The idea that video games are more than just an entertainment medium, that they make us experience something and have cultural value is a fairly complicated question. I’ll be breaking down the issues surrounding this and how it relates to nerddom as a whole. Let’s jump into it.
First, I’ll personally answer the question of whether video games are art. If we determine something is art by the following criteria: 1. Causes the consumer to have an emotional experience 2. Is a product of and influences the culture in which it exists in 3. Is analyzed critically. Based on this criteria than video games can be art but are not intrinsically art. When I say ‘emotional experience’ I don’t mean the emotions that you feel when playing a game such as pride or joy or frustration, but rather the emotions that you feel when consuming other categories of art. The second point is indisputably true. The third point is perhaps the most complicated of all, which I’ll get to into a minute. This should be noted as being a rather loose definition of art. The primary reason being that I’m not an academic and I’m not terribly keen on a definition of art that’s arbitrarily exclusionary given how amorphous any sort of definition is in this day and age. This criteria also reflects the things that I care about.
While I don’t have much investment in whether games are considered art or not, I am much more interested in games as a craft. This is a somewhat roundabout way of saying that game design and mechanics are lot more interesting to me nowadays. Although I do find discussing and analyzing games within a critical cultural framework to be fascinating as well, I don’t need the validation of others saying games are art to have that happen.
There are many qualifiers involved in game criticism. First, is the accessibility of academic game criticism on two fronts. First is the literal issues of accessibility in that getting a hold of books and articles is expensive if you’re not currently enrolled in a university. Second is that by drawing upon well established theoretical framework that’s hard to get through for a common reader (but that’s another discussion all together) The other major problem with game criticism is how it’s currently playing out. Meaningful criticism of games in the popular sphere is incredibly stunted. When figures such as Anita Sarkeesian or Leigh Alexander have their work categorically rejected because they’re women who are seen as attacking games instead of engaging with games in a critical manner and having discussion involving their work as a starting point or reference. This in turns means that support for them becomes tricky as their points don’t matter, defending them for what they represents matters.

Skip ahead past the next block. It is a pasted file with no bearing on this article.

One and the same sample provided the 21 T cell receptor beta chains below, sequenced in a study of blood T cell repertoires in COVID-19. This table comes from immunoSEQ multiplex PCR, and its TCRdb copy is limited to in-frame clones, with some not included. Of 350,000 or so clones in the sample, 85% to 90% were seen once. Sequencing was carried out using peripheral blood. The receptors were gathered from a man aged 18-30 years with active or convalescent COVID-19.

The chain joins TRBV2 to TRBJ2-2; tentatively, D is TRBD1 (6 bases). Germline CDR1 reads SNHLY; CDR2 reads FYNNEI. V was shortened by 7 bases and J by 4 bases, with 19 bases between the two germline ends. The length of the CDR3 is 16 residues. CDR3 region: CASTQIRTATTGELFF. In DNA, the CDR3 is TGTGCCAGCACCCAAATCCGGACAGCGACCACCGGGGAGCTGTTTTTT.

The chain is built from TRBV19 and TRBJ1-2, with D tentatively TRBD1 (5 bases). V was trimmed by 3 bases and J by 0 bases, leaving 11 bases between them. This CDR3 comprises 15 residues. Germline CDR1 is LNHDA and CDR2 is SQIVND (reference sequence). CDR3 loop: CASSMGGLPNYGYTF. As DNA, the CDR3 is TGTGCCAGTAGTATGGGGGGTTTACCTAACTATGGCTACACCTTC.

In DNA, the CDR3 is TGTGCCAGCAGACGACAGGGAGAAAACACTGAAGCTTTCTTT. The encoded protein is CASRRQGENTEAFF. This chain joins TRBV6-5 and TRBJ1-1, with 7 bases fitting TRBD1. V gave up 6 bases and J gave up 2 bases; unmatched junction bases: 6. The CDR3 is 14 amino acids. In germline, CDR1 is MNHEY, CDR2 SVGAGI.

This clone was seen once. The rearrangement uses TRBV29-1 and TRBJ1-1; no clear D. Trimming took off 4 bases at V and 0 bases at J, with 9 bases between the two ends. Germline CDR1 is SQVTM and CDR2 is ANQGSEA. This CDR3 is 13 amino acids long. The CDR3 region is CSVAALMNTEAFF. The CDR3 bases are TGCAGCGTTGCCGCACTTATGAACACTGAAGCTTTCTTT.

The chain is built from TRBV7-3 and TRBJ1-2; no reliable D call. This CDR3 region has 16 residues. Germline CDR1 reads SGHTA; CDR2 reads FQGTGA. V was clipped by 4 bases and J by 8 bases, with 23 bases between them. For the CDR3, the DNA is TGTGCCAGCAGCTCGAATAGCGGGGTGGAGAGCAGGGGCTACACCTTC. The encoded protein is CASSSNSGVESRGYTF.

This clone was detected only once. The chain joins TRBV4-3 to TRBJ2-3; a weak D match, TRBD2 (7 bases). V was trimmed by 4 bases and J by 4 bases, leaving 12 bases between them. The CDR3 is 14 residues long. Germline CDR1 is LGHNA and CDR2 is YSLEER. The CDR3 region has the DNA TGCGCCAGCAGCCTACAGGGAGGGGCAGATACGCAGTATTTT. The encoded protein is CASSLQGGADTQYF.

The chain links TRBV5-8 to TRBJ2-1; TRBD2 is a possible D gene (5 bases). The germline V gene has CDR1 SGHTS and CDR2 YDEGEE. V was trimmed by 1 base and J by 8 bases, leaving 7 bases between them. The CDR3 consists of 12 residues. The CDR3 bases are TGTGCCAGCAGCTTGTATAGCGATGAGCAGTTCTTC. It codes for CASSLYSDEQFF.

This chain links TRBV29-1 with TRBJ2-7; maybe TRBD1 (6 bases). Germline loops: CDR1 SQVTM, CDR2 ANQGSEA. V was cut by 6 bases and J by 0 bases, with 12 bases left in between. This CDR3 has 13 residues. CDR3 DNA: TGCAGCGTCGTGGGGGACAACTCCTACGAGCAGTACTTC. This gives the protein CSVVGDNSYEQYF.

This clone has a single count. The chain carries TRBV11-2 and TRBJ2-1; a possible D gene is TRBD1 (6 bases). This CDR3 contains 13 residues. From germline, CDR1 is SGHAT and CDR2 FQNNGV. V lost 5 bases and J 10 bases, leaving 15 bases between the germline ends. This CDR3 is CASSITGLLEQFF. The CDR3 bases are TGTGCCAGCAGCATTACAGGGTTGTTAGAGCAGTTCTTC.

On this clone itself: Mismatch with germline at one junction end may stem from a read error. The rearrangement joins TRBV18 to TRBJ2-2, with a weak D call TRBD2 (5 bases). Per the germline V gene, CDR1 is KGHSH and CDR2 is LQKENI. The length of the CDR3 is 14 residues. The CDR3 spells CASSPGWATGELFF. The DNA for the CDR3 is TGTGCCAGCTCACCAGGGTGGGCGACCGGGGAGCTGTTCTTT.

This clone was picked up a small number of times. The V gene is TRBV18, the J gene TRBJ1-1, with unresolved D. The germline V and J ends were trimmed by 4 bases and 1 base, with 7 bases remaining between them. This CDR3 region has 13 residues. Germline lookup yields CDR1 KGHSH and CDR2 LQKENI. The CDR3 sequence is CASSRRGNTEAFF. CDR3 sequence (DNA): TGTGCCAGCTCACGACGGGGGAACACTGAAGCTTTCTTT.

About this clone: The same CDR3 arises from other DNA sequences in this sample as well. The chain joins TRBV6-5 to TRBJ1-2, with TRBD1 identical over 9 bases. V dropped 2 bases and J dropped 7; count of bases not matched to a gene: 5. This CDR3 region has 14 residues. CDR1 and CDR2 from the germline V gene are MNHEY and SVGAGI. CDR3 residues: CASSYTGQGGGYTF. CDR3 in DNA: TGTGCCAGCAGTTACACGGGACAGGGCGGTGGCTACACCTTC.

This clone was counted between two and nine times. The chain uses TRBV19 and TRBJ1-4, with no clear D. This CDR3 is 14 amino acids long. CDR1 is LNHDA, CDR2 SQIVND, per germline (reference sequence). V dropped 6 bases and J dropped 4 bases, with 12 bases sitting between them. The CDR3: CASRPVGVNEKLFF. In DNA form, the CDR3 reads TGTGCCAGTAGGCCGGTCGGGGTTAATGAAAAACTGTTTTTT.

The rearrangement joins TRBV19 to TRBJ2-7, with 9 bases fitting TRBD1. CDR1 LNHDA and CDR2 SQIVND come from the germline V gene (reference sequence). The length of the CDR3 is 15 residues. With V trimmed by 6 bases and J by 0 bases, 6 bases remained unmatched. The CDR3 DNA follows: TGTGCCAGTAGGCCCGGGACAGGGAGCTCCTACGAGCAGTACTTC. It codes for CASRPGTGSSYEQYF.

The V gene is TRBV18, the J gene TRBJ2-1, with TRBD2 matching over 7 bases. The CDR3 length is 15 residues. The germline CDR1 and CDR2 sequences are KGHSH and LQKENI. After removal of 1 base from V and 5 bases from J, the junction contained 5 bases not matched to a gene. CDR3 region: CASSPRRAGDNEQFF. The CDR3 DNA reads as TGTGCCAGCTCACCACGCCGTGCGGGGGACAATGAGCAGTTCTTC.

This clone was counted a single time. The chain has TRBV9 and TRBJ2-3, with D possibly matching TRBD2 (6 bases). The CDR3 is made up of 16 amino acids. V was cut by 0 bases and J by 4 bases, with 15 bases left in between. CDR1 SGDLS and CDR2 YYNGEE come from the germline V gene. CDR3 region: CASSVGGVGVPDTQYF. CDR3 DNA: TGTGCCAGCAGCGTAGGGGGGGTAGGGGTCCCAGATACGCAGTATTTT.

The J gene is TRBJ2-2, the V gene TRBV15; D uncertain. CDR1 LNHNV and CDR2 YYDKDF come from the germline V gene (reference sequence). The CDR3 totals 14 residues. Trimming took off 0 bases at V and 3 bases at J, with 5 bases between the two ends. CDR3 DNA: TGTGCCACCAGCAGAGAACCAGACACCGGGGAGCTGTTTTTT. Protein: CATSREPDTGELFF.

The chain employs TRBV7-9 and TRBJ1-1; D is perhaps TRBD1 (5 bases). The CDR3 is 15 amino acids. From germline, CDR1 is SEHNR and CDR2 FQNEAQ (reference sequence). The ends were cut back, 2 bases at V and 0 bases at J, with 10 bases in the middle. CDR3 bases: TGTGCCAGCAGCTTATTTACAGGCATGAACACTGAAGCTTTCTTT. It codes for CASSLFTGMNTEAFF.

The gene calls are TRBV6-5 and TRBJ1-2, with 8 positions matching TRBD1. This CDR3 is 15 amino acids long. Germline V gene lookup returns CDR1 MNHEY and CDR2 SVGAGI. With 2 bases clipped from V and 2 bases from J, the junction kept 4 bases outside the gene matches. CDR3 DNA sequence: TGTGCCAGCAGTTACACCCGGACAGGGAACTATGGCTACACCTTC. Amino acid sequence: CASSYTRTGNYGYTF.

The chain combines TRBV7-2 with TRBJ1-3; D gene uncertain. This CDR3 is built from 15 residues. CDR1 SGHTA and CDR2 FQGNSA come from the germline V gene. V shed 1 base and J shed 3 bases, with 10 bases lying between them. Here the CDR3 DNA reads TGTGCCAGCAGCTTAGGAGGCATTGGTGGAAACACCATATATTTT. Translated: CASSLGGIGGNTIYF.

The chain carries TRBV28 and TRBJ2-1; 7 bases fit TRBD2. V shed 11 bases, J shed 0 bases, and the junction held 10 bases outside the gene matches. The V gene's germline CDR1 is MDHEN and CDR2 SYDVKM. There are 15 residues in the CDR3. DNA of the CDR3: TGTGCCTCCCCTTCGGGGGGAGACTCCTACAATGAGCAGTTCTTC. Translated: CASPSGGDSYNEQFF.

With that in wind, why does this matter in the grand scheme of things? I see three main categories for being invested in this. First, there’s a legal aspect to understand. Treating video games as art in the same vein of movies is important in that it gives it certain legal protections. Second, there’s a matter of validation. This still new media form has only recently entered into a sense of acceptance in the zeitgeist and there’s still a fair amount of distrust. Now as I alluded to earlier, this legitimacy demands criticism that isn’t exactly welcome in some circles. Third, there are people who genuinely want video games to be an art form and push for it.
That’s all I got this week till next time.